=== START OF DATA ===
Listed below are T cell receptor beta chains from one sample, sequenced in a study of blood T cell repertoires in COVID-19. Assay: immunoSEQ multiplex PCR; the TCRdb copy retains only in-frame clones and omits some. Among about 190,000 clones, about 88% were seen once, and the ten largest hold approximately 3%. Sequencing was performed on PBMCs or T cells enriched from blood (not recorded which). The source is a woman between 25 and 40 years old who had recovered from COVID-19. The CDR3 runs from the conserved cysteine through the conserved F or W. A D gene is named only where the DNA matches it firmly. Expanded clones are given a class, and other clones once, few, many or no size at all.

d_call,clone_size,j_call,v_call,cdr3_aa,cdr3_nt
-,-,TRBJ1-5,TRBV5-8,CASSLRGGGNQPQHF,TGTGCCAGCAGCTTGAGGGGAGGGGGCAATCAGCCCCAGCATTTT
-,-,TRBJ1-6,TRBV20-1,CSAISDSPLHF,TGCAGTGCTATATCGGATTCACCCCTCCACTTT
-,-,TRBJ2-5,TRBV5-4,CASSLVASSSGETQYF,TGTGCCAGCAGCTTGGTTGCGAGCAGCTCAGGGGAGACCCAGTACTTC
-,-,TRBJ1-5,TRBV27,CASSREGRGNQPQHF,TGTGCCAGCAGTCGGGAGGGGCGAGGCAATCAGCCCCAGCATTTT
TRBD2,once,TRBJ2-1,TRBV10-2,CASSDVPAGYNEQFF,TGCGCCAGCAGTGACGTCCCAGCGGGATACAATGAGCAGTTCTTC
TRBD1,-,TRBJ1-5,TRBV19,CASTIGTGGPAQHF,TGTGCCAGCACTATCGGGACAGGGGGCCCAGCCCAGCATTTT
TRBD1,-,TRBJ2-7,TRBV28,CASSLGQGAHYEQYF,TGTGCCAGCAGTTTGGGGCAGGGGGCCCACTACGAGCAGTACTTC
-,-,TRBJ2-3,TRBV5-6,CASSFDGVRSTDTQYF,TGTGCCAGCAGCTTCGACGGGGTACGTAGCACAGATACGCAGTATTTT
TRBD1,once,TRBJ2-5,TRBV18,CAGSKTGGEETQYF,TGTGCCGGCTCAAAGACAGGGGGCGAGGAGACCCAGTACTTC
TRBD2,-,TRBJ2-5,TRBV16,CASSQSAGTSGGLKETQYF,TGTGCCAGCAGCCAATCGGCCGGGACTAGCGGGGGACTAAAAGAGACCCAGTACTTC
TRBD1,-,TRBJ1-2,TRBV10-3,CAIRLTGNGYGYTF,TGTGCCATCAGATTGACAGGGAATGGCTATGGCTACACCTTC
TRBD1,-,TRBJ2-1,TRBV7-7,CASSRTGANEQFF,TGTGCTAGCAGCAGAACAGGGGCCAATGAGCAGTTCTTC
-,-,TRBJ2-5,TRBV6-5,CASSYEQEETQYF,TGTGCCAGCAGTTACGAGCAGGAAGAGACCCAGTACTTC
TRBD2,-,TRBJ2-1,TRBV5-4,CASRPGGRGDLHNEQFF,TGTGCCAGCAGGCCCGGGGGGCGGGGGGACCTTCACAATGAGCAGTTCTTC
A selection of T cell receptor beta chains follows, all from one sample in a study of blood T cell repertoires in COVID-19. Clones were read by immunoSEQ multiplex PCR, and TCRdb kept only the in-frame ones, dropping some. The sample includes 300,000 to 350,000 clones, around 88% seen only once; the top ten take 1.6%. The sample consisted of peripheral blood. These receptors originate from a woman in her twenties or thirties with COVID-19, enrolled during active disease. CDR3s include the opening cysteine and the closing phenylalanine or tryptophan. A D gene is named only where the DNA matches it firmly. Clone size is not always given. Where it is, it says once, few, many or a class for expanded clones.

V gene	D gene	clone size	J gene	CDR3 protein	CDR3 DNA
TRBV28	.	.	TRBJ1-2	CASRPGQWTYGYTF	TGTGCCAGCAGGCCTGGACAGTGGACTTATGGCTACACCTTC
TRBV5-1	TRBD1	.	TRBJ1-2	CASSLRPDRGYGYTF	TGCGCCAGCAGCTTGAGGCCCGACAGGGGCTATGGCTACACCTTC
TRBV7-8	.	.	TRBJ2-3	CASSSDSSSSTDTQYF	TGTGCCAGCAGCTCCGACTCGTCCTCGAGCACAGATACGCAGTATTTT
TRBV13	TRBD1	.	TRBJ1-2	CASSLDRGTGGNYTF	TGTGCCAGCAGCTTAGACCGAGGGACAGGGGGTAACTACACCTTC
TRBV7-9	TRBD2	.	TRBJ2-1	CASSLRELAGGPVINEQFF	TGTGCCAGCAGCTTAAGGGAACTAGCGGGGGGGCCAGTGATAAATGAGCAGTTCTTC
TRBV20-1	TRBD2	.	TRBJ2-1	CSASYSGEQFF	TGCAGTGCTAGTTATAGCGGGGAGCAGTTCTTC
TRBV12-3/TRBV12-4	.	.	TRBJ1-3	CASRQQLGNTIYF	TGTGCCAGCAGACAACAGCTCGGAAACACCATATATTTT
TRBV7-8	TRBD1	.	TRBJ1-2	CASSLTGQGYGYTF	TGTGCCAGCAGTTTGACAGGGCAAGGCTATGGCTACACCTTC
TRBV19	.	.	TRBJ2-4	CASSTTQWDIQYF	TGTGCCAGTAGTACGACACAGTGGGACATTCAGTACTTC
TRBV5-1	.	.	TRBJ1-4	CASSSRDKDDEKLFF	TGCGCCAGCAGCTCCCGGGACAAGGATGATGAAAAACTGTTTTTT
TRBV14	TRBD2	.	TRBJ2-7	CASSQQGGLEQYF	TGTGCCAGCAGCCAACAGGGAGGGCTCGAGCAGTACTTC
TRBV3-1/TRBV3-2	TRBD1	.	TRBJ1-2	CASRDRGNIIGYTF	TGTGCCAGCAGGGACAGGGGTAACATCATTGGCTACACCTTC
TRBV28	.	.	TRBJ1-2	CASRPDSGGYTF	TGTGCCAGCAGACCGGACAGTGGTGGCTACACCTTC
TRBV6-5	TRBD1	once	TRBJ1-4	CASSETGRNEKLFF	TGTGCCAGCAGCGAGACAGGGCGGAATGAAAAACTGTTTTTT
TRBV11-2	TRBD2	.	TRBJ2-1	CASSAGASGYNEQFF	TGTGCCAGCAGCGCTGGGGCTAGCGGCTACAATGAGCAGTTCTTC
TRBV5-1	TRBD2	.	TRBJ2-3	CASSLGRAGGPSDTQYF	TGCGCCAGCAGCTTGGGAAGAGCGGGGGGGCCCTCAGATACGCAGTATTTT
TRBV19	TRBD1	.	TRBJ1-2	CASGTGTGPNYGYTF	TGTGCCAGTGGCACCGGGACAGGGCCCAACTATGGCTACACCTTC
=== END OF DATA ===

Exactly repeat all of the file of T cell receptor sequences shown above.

Listed below are T cell receptor beta chains from one sample, sequenced in a study of blood T cell repertoires in COVID-19. Assay: immunoSEQ multiplex PCR; the TCRdb copy retains only in-frame clones and omits some. Among about 190,000 clones, about 88% were seen once, and the ten largest hold approximately 3%. Sequencing was performed on PBMCs or T cells enriched from blood (not recorded which). The source is a woman between 25 and 40 years old who had recovered from COVID-19. The CDR3 runs from the conserved cysteine through the conserved F or W. A D gene is named only where the DNA matches it firmly. Expanded clones are given a class, and other clones once, few, many or no size at all.

d_call,clone_size,j_call,v_call,cdr3_aa,cdr3_nt
-,-,TRBJ1-5,TRBV5-8,CASSLRGGGNQPQHF,TGTGCCAGCAGCTTGAGGGGAGGGGGCAATCAGCCCCAGCATTTT
-,-,TRBJ1-6,TRBV20-1,CSAISDSPLHF,TGCAGTGCTATATCGGATTCACCCCTCCACTTT
-,-,TRBJ2-5,TRBV5-4,CASSLVASSSGETQYF,TGTGCCAGCAGCTTGGTTGCGAGCAGCTCAGGGGAGACCCAGTACTTC
-,-,TRBJ1-5,TRBV27,CASSREGRGNQPQHF,TGTGCCAGCAGTCGGGAGGGGCGAGGCAATCAGCCCCAGCATTTT
TRBD2,once,TRBJ2-1,TRBV10-2,CASSDVPAGYNEQFF,TGCGCCAGCAGTGACGTCCCAGCGGGATACAATGAGCAGTTCTTC
TRBD1,-,TRBJ1-5,TRBV19,CASTIGTGGPAQHF,TGTGCCAGCACTATCGGGACAGGGGGCCCAGCCCAGCATTTT
TRBD1,-,TRBJ2-7,TRBV28,CASSLGQGAHYEQYF,TGTGCCAGCAGTTTGGGGCAGGGGGCCCACTACGAGCAGTACTTC
-,-,TRBJ2-3,TRBV5-6,CASSFDGVRSTDTQYF,TGTGCCAGCAGCTTCGACGGGGTACGTAGCACAGATACGCAGTATTTT
TRBD1,once,TRBJ2-5,TRBV18,CAGSKTGGEETQYF,TGTGCCGGCTCAAAGACAGGGGGCGAGGAGACCCAGTACTTC
TRBD2,-,TRBJ2-5,TRBV16,CASSQSAGTSGGLKETQYF,TGTGCCAGCAGCCAATCGGCCGGGACTAGCGGGGGACTAAAAGAGACCCAGTACTTC
TRBD1,-,TRBJ1-2,TRBV10-3,CAIRLTGNGYGYTF,TGTGCCATCAGATTGACAGGGAATGGCTATGGCTACACCTTC
TRBD1,-,TRBJ2-1,TRBV7-7,CASSRTGANEQFF,TGTGCTAGCAGCAGAACAGGGGCCAATGAGCAGTTCTTC
-,-,TRBJ2-5,TRBV6-5,CASSYEQEETQYF,TGTGCCAGCAGTTACGAGCAGGAAGAGACCCAGTACTTC
TRBD2,-,TRBJ2-1,TRBV5-4,CASRPGGRGDLHNEQFF,TGTGCCAGCAGGCCCGGGGGGCGGGGGGACCTTCACAATGAGCAGTTCTTC
A selection of T cell receptor beta chains follows, all from one sample in a study of blood T cell repertoires in COVID-19. Clones were read by immunoSEQ multiplex PCR, and TCRdb kept only the in-frame ones, dropping some. The sample includes 300,000 to 350,000 clones, around 88% seen only once; the top ten take 1.6%. The sample consisted of peripheral blood. These receptors originate from a woman in her twenties or thirties with COVID-19, enrolled during active disease. CDR3s include the opening cysteine and the closing phenylalanine or tryptophan. A D gene is named only where the DNA matches it firmly. Clone size is not always given. Where it is, it says once, few, many or a class for expanded clones.

V gene	D gene	clone size	J gene	CDR3 protein	CDR3 DNA
TRBV28	.	.	TRBJ1-2	CASRPGQWTYGYTF	TGTGCCAGCAGGCCTGGACAGTGGACTTATGGCTACACCTTC
TRBV5-1	TRBD1	.	TRBJ1-2	CASSLRPDRGYGYTF	TGCGCCAGCAGCTTGAGGCCCGACAGGGGCTATGGCTACACCTTC
TRBV7-8	.	.	TRBJ2-3	CASSSDSSSSTDTQYF	TGTGCCAGCAGCTCCGACTCGTCCTCGAGCACAGATACGCAGTATTTT
TRBV13	TRBD1	.	TRBJ1-2	CASSLDRGTGGNYTF	TGTGCCAGCAGCTTAGACCGAGGGACAGGGGGTAACTACACCTTC
TRBV7-9	TRBD2	.	TRBJ2-1	CASSLRELAGGPVINEQFF	TGTGCCAGCAGCTTAAGGGAACTAGCGGGGGGGCCAGTGATAAATGAGCAGTTCTTC
TRBV20-1	TRBD2	.	TRBJ2-1	CSASYSGEQFF	TGCAGTGCTAGTTATAGCGGGGAGCAGTTCTTC
TRBV12-3/TRBV12-4	.	.	TRBJ1-3	CASRQQLGNTIYF	TGTGCCAGCAGACAACAGCTCGGAAACACCATATATTTT
TRBV7-8	TRBD1	.	TRBJ1-2	CASSLTGQGYGYTF	TGTGCCAGCAGTTTGACAGGGCAAGGCTATGGCTACACCTTC
TRBV19	.	.	TRBJ2-4	CASSTTQWDIQYF	TGTGCCAGTAGTACGACACAGTGGGACATTCAGTACTTC
TRBV5-1	.	.	TRBJ1-4	CASSSRDKDDEKLFF	TGCGCCAGCAGCTCCCGGGACAAGGATGATGAAAAACTGTTTTTT
TRBV14	TRBD2	.	TRBJ2-7	CASSQQGGLEQYF	TGTGCCAGCAGCCAACAGGGAGGGCTCGAGCAGTACTTC
TRBV3-1/TRBV3-2	TRBD1	.	TRBJ1-2	CASRDRGNIIGYTF	TGTGCCAGCAGGGACAGGGGTAACATCATTGGCTACACCTTC
TRBV28	.	.	TRBJ1-2	CASRPDSGGYTF	TGTGCCAGCAGACCGGACAGTGGTGGCTACACCTTC
TRBV6-5	TRBD1	once	TRBJ1-4	CASSETGRNEKLFF	TGTGCCAGCAGCGAGACAGGGCGGAATGAAAAACTGTTTTTT
TRBV11-2	TRBD2	.	TRBJ2-1	CASSAGASGYNEQFF	TGTGCCAGCAGCGCTGGGGCTAGCGGCTACAATGAGCAGTTCTTC
TRBV5-1	TRBD2	.	TRBJ2-3	CASSLGRAGGPSDTQYF	TGCGCCAGCAGCTTGGGAAGAGCGGGGGGGCCCTCAGATACGCAGTATTTT
TRBV19	TRBD1	.	TRBJ1-2	CASGTGTGPNYGYTF	TGTGCCAGTGGCACCGGGACAGGGCCCAACTATGGCTACACCTTC